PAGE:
SALT LAKE CITY, Utah (ABC4) – Social media, a thing meant to connect us to the world, may actually increase our feelings of loneliness. 

A 2018 study from the University of Pennsylvania found that frequent users of social media can actually make us feel more lonely because it can make a person feel envious or have what is described as FOMO (fear of missing out). 

“It is a little ironic that reducing your use of social media actually makes you feel less lonely,” said Psychologist Melissa G. Hunt to PennToday. She published her findings in the December Journal of Social and Clinical Psychology. “Some of the existing literature on social media suggests there’s an enormous amount of social comparison that happens. When you look at other people’s lives, particularly on Instagram, it’s easy to conclude that everyone else’s life is cooler or better than yours.”

Hunt found in her study that once a user reduced their social media usage they felt less lonely and isolated. 

Hunt’s study focused on the big giants: Twitter, Instagram, and Snapchat, so it’s still not clear if these negative feelings happen on even more social media platforms. However, with Instagram stealing Reels from TikTok and TikTok replacing Vine and Twitter ripping off Instagram stories, and more, it feels like all social media platforms are becoming the same, which would mean each one, at least eventually, could harbor the same increased loneliness and depression.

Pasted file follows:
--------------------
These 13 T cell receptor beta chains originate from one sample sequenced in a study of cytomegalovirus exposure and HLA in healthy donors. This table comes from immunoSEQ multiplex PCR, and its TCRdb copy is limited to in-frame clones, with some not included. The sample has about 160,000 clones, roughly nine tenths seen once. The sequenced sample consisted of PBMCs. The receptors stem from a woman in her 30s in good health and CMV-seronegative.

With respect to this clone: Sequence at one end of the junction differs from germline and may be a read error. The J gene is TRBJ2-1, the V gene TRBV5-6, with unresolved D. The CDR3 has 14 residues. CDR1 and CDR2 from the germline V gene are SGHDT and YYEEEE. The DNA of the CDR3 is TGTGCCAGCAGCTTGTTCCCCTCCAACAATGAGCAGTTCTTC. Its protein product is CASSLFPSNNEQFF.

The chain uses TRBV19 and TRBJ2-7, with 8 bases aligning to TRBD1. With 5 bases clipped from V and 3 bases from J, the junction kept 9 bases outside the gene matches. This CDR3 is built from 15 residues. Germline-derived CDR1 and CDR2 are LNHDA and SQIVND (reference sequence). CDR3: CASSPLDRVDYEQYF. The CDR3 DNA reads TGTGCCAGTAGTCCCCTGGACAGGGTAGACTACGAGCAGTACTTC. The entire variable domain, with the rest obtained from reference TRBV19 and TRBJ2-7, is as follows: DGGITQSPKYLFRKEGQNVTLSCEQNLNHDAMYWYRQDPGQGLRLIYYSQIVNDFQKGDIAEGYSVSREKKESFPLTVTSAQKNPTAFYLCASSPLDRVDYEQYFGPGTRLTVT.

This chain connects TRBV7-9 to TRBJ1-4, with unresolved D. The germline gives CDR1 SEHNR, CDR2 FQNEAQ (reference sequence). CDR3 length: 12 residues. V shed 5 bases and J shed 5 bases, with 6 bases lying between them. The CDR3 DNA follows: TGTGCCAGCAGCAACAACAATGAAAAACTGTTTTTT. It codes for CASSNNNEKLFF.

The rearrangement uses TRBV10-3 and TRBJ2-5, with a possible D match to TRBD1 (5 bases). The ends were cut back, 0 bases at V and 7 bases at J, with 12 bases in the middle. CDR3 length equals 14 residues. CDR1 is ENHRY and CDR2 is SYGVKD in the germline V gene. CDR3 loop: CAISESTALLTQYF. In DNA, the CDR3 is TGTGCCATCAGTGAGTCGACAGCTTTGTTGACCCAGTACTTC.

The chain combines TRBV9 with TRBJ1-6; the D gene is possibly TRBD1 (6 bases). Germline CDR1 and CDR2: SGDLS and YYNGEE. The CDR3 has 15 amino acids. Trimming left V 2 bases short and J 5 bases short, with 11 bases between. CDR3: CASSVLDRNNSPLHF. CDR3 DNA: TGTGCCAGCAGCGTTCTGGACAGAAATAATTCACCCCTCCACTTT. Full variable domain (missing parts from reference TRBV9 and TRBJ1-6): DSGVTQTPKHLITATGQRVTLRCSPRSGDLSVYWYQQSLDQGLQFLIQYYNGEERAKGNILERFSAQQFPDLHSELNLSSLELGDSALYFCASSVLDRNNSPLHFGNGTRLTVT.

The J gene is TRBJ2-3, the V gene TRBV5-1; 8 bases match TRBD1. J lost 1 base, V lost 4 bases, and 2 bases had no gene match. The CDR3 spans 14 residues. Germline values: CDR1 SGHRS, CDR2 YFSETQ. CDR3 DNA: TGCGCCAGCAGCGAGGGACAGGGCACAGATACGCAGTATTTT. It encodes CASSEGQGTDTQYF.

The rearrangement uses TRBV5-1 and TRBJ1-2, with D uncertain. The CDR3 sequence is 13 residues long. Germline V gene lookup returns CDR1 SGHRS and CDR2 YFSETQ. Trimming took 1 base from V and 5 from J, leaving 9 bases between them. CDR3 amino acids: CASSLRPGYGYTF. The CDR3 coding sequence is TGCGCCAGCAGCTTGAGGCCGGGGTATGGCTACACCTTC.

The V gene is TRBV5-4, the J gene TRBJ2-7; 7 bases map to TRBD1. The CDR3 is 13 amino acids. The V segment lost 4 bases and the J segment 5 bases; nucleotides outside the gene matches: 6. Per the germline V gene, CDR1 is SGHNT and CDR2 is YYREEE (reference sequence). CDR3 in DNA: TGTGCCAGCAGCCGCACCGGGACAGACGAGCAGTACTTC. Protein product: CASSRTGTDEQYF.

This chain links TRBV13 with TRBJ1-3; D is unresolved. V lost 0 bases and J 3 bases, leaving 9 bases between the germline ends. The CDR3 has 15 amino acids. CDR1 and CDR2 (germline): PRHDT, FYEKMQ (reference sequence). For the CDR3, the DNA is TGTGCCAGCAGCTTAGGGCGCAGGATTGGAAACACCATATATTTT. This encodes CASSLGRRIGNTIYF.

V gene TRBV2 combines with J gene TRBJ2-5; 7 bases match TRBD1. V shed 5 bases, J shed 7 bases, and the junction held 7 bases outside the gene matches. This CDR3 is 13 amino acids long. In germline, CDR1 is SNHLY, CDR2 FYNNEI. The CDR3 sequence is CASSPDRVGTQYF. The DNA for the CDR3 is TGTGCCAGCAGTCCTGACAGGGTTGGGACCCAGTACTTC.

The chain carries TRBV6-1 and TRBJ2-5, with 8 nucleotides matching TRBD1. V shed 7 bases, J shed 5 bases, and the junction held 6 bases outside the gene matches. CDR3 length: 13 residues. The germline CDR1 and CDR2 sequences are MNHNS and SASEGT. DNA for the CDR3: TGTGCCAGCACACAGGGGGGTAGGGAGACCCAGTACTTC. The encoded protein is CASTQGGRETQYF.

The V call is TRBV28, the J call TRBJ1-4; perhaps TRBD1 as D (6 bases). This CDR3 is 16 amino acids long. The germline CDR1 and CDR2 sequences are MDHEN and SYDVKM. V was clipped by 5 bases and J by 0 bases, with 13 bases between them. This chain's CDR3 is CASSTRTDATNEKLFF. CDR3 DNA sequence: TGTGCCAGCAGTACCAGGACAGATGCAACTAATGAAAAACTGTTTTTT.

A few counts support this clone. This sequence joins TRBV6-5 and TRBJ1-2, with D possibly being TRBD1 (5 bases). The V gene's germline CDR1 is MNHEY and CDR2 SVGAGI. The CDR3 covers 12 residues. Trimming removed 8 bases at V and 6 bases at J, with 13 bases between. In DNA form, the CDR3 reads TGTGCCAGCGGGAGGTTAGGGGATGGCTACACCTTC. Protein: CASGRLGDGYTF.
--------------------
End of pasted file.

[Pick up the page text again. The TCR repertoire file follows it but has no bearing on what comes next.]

Fear of missing out isn’t the only cause for negative emotions. Social media gets individuals addicted by their quick reward mechanisms from dopamine, the “feel-good” chemical in our brains. Where a person may have once received a boost of dopamine from perfecting their favorite recipe or passing a particularly hard class, now they’re getting it through social media. And that feeling gets addictive. 

“When the outcome is unpredictable, the behavior is more likely to repeat. Think of a slot machine: if game players knew they never were going to get money by playing the game, then they never would play,” said Jacqueline Sperling, PhD, a psychologist at McLean Hospital in an interview with the McLean Harvard Medical School Affiliate. 

Hunt advises lowering your usage of social media to feel better, but if it feels impossible, consider why you’re on social media. While it can be addictive, the addiction may have started from something like boredom or loneliness. Rather than just falling back into habits of scrolling through social media, step outside, call or message a friend, or read a book.

Habits are hard to break from, but they’re not impossible. It just takes practice, and you’ll feel better for it.